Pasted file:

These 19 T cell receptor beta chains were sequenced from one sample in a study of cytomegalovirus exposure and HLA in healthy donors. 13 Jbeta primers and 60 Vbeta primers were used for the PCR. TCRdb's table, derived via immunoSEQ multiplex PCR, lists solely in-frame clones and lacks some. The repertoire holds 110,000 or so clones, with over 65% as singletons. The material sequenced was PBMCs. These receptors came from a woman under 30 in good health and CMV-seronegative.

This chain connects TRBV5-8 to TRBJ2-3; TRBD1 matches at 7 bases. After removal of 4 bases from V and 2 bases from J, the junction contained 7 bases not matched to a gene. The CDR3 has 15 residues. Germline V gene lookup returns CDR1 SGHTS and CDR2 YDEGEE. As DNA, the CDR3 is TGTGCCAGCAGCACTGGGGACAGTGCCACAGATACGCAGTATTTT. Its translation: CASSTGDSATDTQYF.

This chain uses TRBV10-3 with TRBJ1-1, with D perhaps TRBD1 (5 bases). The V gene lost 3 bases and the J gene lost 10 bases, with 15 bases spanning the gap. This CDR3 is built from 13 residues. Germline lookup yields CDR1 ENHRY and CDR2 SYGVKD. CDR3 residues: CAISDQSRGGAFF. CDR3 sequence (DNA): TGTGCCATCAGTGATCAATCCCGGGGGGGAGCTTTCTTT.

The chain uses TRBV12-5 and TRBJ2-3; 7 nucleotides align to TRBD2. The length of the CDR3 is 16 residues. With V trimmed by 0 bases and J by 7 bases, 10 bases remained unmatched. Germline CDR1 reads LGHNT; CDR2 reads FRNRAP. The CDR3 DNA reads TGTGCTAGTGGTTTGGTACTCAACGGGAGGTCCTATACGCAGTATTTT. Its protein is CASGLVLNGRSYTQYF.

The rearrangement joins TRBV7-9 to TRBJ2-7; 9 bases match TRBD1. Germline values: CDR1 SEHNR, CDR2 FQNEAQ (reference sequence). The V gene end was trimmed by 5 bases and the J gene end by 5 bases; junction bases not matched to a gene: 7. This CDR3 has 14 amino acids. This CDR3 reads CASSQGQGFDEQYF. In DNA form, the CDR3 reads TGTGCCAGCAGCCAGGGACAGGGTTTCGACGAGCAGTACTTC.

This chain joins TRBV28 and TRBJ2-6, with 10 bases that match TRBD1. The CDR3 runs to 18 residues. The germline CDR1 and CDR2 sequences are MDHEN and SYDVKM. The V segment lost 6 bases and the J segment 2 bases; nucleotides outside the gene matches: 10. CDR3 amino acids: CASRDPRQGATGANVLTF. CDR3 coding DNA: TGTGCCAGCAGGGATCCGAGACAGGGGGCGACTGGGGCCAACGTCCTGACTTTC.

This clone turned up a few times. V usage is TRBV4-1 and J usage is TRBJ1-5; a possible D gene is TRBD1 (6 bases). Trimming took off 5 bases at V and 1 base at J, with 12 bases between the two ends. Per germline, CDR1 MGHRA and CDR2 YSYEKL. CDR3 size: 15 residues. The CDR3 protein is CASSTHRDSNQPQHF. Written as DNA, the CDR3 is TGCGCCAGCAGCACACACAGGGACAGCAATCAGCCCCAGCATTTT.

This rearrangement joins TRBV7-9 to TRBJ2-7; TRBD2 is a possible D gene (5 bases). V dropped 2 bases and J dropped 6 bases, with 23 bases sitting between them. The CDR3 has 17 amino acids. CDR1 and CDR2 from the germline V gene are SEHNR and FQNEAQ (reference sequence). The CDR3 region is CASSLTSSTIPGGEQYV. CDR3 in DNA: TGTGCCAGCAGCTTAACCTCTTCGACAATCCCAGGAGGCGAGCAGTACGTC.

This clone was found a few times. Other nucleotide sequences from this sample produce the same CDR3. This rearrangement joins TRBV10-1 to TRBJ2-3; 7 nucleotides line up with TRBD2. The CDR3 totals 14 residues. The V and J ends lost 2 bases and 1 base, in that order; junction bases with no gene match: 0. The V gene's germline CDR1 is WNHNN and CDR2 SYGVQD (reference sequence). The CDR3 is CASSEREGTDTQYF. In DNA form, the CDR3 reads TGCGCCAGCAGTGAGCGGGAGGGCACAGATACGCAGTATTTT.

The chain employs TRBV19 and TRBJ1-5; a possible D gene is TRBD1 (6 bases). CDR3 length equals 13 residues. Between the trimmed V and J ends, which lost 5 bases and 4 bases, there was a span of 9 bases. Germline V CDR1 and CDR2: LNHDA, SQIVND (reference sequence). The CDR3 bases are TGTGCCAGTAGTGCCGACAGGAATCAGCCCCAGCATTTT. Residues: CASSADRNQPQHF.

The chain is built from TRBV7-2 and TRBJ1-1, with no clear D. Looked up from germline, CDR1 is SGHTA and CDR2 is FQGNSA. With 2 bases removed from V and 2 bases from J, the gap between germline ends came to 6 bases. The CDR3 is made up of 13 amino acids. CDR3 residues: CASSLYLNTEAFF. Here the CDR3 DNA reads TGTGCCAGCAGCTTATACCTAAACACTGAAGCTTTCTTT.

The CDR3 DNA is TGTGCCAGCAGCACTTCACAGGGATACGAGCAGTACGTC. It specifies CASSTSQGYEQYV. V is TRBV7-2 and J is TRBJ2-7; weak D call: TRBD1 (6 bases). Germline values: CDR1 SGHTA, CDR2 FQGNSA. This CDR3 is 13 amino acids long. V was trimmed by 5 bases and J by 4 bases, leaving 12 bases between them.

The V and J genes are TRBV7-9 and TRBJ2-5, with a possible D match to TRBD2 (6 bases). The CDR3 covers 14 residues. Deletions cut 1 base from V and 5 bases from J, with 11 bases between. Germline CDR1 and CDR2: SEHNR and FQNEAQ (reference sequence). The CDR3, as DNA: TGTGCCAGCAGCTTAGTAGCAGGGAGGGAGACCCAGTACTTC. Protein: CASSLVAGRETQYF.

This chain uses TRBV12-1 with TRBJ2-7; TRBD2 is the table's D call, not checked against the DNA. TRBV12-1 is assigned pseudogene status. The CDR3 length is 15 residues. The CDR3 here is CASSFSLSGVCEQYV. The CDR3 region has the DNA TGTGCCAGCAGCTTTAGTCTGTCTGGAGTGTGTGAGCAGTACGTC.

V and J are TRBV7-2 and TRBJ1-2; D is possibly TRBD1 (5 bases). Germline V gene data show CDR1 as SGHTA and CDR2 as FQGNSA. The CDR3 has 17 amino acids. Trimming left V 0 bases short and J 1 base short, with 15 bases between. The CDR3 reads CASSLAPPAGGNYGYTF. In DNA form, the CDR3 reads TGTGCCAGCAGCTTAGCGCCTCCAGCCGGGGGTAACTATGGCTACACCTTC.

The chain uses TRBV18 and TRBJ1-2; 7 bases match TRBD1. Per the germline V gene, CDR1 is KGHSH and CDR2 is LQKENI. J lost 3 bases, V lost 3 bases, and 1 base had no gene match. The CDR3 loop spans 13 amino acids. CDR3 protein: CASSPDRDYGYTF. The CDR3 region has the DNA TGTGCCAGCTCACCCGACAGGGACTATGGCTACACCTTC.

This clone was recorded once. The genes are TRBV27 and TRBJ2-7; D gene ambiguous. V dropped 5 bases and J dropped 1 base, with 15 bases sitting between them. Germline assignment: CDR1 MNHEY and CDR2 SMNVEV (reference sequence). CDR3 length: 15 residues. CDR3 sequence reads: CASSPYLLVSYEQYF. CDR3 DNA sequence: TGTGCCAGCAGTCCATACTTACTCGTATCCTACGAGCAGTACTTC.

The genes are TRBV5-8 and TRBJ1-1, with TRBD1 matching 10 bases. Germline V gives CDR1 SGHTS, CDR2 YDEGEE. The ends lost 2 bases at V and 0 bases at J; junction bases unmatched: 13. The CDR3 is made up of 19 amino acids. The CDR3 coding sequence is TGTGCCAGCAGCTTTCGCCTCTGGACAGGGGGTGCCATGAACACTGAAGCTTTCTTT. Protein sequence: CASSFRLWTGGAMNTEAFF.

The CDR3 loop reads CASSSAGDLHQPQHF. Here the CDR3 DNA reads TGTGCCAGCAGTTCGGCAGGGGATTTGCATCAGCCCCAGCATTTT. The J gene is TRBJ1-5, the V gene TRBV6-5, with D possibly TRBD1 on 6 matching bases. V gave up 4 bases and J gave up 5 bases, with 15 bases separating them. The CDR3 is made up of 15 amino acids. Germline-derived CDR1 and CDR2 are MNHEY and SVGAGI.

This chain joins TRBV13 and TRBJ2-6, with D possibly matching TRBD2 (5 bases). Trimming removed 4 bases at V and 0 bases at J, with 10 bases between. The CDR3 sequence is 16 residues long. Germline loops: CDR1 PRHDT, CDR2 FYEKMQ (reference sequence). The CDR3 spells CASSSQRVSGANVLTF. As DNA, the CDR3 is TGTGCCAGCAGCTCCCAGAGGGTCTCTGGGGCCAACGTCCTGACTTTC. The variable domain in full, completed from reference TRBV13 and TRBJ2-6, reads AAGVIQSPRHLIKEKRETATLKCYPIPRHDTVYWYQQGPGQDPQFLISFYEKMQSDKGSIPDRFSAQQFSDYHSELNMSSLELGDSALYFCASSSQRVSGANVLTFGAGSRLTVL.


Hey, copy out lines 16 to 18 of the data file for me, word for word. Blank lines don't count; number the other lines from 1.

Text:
The chain uses TRBV18 and TRBJ1-2; 7 bases match TRBD1. Per the germline V gene, CDR1 is KGHSH and CDR2 is LQKENI. J lost 3 bases, V lost 3 bases, and 1 base had no gene match. The CDR3 loop spans 13 amino acids. CDR3 protein: CASSPDRDYGYTF. The CDR3 region has the DNA TGTGCCAGCTCACCCGACAGGGACTATGGCTACACCTTC.

This clone was recorded once. The genes are TRBV27 and TRBJ2-7; D gene ambiguous. V dropped 5 bases and J dropped 1 base, with 15 bases sitting between them. Germline assignment: CDR1 MNHEY and CDR2 SMNVEV (reference sequence). CDR3 length: 15 residues. CDR3 sequence reads: CASSPYLLVSYEQYF. CDR3 DNA sequence: TGTGCCAGCAGTCCATACTTACTCGTATCCTACGAGCAGTACTTC.

The genes are TRBV5-8 and TRBJ1-1, with TRBD1 matching 10 bases. Germline V gives CDR1 SGHTS, CDR2 YDEGEE. The ends lost 2 bases at V and 0 bases at J; junction bases unmatched: 13. The CDR3 is made up of 19 amino acids. The CDR3 coding sequence is TGTGCCAGCAGCTTTCGCCTCTGGACAGGGGGTGCCATGAACACTGAAGCTTTCTTT. Protein sequence: CASSFRLWTGGAMNTEAFF.